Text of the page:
Risk of cyberattacks:
We’ll admit, this ‘con’ could apply equally to both Cloud and local storage solutions, but hear us out for a second. While being on the Cloud offers you many security options (more on that shortly!), it can also make you an unintended target of cyberattacks.
For example, when Dropbox was hacked, over 68 million usernames and passwords were leaked – many of which would have also been the accounts of businesses.
Now it’s not a stretch to suggest that if some of these companies weren’t using the service to store data, they would have fallen under the radar of several hackers who tend only to target larger organizations. However, as a counterpoint, it’s important to note that reports indicate that smaller companies are more frequent targets of cyberattacks.
How secure is my data in the Cloud?
Your data is generally safer in the Cloud than sitting on servers outside of it. While some of the world’s largest organizations can build state-of-the-art data security facilities, most regular companies just don’t have the technical expertise or resources required to make their data as safe as it otherwise would be in the hands of Cloud service providers.
When you upload data to the Cloud, it is, in actuality, being instantly copied multiple times to a series of data centers throughout the US and beyond. Your data is copied for greater peace of mind that in the unlikely event that one of the million-plus servers employed by the likes of Amazon or Google fails, your data will still be stored securely on the Cloud.
Monitoring is also one of the major advantages of storing data in the Cloud. Unlike a private server sitting in your office, the servers used by Cloud network providers are under constant surveillance virtually 24/7. Most Cloud providers also employ a vast range of security experts who are in charge of overseeing the servers. These highly skilled experts can often quickly thwart an intrusion before your data is compromised.
Best practices for ensuring data security in the Cloud
Now that you’re familiar with the upsides and downsides of storing data in the Cloud, here are five best practices to follow to ensure Cloud data security.
Choose the right Cloud service provider
Depending on your organization’s size and the industry that you operate in, your security requirements for a Cloud service provider might be completely different from that of another business owner. As such, it’s impossible to suggest that any one provider will be the right solution for you.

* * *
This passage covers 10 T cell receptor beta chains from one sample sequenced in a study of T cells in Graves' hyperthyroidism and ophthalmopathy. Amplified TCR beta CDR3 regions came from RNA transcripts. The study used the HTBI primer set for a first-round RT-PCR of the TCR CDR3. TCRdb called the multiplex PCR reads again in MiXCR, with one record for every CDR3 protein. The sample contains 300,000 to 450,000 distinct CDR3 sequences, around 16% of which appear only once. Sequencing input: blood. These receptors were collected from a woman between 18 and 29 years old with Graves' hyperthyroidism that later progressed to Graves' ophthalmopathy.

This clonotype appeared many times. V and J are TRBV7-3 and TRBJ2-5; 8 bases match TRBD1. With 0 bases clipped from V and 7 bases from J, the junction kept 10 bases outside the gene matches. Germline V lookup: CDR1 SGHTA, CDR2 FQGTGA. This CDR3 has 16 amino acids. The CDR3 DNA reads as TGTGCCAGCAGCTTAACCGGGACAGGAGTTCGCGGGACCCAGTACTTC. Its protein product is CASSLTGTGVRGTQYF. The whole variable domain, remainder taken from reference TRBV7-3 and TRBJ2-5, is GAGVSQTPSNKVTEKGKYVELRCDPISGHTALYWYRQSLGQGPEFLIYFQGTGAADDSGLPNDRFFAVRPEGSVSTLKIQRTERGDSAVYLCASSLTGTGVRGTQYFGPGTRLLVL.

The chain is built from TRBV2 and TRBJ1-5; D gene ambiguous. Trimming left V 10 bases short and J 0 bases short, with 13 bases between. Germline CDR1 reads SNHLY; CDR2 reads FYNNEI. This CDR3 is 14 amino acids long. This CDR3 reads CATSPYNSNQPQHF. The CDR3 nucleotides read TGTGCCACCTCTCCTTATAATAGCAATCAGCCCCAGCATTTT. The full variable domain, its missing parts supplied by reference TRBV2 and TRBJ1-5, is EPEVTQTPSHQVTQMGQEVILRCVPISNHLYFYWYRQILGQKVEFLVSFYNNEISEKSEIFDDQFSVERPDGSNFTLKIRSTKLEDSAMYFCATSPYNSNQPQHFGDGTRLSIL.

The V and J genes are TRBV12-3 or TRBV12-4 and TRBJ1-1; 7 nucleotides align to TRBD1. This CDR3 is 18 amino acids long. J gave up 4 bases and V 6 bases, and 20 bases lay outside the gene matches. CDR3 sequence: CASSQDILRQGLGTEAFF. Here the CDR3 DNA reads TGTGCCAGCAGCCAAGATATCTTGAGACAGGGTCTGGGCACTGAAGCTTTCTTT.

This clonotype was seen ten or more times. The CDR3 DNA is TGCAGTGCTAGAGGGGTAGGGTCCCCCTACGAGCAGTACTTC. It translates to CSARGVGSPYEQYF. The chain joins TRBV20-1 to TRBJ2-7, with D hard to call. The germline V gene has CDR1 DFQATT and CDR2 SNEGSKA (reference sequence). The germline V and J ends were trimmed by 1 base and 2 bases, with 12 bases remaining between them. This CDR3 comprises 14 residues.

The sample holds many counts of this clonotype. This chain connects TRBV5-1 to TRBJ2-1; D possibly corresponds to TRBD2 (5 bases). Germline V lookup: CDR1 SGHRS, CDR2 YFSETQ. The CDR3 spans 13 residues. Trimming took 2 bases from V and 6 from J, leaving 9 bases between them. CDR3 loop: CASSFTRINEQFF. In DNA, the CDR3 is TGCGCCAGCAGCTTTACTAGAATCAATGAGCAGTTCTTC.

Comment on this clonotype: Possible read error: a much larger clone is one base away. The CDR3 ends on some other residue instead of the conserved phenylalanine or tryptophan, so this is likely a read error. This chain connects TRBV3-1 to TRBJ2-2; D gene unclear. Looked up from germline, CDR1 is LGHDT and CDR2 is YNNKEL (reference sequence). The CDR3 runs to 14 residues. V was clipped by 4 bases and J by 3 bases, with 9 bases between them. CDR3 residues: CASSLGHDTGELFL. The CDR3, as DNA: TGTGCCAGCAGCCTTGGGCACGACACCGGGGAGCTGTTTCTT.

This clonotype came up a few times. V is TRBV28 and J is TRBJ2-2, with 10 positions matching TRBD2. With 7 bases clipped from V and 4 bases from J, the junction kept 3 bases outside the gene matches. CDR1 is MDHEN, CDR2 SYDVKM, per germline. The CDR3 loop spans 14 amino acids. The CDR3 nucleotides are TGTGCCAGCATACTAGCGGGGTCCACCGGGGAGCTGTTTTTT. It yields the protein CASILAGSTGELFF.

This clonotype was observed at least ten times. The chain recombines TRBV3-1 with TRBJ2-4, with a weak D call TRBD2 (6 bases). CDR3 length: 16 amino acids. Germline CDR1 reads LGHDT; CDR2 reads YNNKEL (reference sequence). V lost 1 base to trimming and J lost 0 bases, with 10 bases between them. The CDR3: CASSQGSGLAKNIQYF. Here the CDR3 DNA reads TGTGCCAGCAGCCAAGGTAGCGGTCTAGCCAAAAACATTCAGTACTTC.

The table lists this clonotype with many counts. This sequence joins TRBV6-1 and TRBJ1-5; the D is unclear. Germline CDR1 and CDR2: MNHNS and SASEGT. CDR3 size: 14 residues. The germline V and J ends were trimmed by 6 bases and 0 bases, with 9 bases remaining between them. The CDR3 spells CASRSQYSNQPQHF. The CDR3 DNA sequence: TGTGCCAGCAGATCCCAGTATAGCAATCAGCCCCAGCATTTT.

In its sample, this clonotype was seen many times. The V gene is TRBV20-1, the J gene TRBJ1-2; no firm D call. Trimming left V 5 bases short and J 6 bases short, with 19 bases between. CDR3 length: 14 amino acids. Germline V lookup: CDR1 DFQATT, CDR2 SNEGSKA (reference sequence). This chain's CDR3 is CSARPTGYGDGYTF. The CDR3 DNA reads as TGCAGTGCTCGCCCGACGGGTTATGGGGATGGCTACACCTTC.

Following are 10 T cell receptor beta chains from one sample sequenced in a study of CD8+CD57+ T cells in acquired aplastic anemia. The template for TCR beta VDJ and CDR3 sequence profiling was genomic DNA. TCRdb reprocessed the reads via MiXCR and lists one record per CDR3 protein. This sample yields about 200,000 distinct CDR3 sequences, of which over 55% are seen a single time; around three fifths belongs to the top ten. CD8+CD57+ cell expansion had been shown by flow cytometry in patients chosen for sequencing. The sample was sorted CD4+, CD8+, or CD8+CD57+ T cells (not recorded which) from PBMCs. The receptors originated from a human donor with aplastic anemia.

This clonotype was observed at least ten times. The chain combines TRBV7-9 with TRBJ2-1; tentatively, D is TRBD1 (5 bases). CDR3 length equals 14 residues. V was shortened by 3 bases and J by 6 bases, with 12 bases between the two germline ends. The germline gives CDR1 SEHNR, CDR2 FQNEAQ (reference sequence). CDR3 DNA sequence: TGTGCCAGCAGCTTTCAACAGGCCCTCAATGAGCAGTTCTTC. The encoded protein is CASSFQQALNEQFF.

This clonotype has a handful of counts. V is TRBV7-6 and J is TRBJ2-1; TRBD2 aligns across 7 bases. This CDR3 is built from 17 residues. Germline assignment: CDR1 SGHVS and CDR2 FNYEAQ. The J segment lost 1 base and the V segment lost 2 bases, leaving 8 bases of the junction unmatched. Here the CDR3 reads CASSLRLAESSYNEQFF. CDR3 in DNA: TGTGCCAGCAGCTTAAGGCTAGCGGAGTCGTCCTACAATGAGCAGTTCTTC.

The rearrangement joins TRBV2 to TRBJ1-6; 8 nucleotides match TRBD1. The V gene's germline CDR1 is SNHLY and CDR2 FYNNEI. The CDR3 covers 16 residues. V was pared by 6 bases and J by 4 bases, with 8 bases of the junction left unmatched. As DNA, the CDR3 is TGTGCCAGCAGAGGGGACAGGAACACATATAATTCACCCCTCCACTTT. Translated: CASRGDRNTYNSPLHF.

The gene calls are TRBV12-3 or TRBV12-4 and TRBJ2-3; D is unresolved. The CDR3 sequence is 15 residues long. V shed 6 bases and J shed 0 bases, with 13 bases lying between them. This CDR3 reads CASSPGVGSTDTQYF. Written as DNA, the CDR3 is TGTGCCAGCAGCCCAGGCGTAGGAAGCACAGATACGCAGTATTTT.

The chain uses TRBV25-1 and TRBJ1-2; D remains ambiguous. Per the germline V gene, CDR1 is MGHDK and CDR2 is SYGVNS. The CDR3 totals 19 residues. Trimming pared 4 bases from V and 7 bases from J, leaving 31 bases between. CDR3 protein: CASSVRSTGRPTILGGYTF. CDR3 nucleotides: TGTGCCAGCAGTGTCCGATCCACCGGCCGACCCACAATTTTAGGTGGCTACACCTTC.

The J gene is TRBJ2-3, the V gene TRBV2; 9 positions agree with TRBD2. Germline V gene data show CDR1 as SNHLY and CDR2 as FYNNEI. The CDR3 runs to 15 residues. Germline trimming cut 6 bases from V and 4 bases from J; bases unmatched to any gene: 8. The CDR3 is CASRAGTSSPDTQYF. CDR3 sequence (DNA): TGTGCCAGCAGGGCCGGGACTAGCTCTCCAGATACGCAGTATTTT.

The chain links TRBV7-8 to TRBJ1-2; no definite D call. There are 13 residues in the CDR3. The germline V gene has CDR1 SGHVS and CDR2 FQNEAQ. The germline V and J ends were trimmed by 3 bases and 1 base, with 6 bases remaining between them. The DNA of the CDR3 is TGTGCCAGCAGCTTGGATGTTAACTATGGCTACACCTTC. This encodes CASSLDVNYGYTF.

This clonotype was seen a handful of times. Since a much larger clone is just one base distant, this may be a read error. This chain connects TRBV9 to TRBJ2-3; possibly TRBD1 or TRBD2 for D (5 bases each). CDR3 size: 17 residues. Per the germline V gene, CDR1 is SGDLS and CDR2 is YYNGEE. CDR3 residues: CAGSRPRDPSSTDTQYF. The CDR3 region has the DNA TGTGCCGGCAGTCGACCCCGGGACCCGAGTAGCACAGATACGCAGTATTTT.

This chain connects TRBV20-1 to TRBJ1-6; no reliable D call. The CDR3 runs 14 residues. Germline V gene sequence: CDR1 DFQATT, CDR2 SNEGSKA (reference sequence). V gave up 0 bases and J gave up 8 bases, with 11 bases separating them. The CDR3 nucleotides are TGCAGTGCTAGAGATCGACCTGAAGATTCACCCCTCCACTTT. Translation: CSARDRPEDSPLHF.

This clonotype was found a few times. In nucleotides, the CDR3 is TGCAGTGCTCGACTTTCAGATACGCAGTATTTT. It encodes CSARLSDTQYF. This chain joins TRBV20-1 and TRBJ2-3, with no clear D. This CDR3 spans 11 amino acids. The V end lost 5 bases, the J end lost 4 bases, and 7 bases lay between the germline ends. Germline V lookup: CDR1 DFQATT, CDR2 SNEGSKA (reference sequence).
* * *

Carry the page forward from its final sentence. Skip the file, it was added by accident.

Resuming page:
When choosing the right provider, you should evaluate your company’s security goals and compare them to the provider to see if they align. You should also consider if signing up with a service provider could cause regulatory concerns.
Implementing Access Control
Implementing adequate access control to your files is crucial in maintaining data security in the Cloud. Please see our guide for more information on managing access control.
Up-skill your employees
If you’re a legacy business that has retained several employees over the years, then upskilling your team is an absolute must.
We have previously shared our tips on undergoing a successful digital transformation. We can’t stress how important it is to train employees on how to handle data.
Cloud encryption is one of the most effective tools used by Cloud service providers to protect your data from falling into the wrong hands.
The term refers to the process of encoding data in a series of algorithms that help to conceal their contents from being read by third parties.
Data encryption is vitally important in our online world as it ensures that only the data owner or the intended recipient is privy to the information. When it comes to regular files, encryption is typically in the form of passwords or number codes. However, in some instances, third-party applications such as Google Authenticator might also be used as a method of data encryption.
Logging and Monitoring
As hinted above, the data centers used by many of the world’s largest Cloud computing providers are highly secure locations both in the physical sense with active security patrols, as well as digitally, where they employ highly-skilled cybersecurity experts to oversee the data centers.
One of the other ways that data centers are secure is through their use of logging capabilities. What this means is that whenever someone tries to access any data in the Cloud, their activities will be flagged on the system. This level of monitoring allows all users (and even any rogue agents in the data centers themselves) to be detected almost immediately.
Whether or not you have decided to use the Cloud to help define your company’s data security procedures or wish to go it alone and build a secure infrastructure for your company, maintaining data security is vitally important for any business.
Equally crucial to a business as data security is the data itself. Help your data teams make informed, data-led decisions with the help of accurate data analytics software. Book a demo with Astrato today and see how we can help your business to harness the power of your data.